Wind Conducting Program 

Candidates for a graduate degree in Wind Conducting at the University of Miami Frost School of Music must demonstrate exceptional musical ability both as a conductor and as a performer on their primary instrument.  Graduate students majoring in wind conducting will have the opportunity to conduct performances with all wind bands, which include the Frost Wind Ensemble (twice a year), Symphonic Winds (twice a year), University Band (spring), and work directly with the Frost Band of the Hour (Marching and Athletic Bands).  Teaching assistants will participate in the day-to-day operations of the FSOM Band program.  These duties include assisting with all aspects of the concert ensembles, concert tours, recruiting, outreach/social/digital media, Frost Honor Band, UM Commencements, etc.  Our program is thoughtfully designed to offer each student significant and profound musical and academic growth experiences as well as the professional opportunities to deepen one’s knowledge and understanding of all aspects of a comprehensive university band program.  Applicants are prescreened and finalists are invited for an on-campus interview/audition for the position.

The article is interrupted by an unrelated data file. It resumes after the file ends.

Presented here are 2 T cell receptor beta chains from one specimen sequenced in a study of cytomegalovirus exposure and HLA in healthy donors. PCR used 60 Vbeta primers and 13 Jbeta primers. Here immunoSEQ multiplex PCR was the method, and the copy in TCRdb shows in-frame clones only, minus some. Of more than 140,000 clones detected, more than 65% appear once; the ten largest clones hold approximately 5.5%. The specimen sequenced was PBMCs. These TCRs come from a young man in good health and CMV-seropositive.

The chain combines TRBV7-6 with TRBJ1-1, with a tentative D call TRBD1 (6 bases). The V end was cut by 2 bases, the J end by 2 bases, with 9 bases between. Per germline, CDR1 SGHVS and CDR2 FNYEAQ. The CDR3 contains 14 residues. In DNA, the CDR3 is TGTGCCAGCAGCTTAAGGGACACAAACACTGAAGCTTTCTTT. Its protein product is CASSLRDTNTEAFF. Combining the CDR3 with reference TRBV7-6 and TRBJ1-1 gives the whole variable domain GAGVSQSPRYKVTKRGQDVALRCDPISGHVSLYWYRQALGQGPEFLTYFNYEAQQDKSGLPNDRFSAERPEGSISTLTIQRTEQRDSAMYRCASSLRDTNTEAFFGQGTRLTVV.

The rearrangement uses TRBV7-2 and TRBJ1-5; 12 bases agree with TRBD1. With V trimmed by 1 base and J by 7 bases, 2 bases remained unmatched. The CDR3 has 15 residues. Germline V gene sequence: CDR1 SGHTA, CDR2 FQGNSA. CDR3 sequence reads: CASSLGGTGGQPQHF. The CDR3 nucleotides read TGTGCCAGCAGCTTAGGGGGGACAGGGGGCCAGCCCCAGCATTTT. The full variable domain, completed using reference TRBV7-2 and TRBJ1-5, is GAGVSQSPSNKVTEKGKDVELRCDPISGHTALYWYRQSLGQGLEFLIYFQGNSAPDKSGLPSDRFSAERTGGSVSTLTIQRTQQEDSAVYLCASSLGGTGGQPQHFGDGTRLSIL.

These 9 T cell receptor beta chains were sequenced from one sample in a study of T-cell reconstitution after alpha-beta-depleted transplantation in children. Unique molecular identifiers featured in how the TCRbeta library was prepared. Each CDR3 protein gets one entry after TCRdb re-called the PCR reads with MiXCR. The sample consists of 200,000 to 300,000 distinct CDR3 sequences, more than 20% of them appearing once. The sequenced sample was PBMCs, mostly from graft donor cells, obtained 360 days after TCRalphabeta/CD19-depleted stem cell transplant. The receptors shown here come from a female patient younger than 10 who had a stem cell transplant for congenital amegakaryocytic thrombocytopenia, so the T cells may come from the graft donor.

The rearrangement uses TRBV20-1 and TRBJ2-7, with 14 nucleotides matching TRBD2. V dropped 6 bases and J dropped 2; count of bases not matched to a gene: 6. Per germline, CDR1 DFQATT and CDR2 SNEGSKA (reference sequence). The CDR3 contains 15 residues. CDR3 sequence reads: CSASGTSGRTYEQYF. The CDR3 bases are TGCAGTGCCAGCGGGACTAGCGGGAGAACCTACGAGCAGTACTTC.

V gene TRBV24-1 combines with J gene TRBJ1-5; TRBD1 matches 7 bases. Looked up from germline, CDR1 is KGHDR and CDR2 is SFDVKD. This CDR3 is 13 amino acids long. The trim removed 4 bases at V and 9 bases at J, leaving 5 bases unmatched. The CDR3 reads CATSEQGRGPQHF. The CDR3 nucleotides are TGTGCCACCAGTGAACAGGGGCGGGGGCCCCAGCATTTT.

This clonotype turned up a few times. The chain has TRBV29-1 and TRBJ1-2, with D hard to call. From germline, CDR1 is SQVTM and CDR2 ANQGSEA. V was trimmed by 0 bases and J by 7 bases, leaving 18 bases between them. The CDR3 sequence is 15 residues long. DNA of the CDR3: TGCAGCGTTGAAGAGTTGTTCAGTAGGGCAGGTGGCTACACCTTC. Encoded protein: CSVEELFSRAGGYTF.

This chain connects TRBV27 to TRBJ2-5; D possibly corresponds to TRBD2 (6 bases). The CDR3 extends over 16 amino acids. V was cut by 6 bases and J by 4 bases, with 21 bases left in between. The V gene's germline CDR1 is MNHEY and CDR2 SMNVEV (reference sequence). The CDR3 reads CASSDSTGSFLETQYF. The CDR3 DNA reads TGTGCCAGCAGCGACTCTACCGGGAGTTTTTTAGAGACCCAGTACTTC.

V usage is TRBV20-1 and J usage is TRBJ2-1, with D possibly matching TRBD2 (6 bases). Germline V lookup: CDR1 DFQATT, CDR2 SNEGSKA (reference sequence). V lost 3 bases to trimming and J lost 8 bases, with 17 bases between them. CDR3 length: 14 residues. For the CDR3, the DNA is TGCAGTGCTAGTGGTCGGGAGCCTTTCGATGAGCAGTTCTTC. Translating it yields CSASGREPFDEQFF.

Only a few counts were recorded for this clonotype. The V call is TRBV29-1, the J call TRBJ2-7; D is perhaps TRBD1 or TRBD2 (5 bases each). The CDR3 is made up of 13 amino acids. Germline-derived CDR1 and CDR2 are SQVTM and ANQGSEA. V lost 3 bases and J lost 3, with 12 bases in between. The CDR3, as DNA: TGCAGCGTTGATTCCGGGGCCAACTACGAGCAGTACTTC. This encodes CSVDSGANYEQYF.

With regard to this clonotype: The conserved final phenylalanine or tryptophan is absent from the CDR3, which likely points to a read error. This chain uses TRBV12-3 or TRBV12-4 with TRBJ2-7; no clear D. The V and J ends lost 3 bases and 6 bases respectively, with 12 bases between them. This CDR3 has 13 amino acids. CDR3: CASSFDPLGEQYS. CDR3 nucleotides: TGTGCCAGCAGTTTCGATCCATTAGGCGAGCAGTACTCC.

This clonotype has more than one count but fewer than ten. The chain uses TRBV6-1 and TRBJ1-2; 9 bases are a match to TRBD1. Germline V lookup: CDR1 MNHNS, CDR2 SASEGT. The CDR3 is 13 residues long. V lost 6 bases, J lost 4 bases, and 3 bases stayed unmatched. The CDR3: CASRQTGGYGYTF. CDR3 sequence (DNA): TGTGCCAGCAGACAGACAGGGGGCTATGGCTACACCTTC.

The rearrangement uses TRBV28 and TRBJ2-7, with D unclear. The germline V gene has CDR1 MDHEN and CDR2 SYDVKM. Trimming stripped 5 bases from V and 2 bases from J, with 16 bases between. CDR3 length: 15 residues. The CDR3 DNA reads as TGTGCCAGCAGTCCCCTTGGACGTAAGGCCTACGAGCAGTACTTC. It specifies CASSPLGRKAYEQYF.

For more information on Conducting Programs, please click here.

Leadership is important in music, and conductors have a long history of leading orchestras, choral groups, and other ensembles in achieving performances of beautiful music. At times, conducting can be subtle and gestural, so some audience members may get the impression that conducting looks easy. However, the conductors we see on stage are seasoned and learned professionals with superb leadership abilities.

What is Musical Conducting?

A musical performance has a conductor. We are most used to seeing conductors at the orchestra or among chorale groups, but conductors enjoy directing a wide range of musical ensembles and groups.

Conductors do perform the essential task of keeping the musicians together so that they perform to the same tempo. They also work with musicians to invoke stylization of the piece of music, impressing a distinctive flair onto the composition. This is where musical conducting becomes really interesting—through eye contact, gesture, use of the baton, and other non-verbal techniques, conductors allow an ensemble to transform a great piece of music into something magnificent.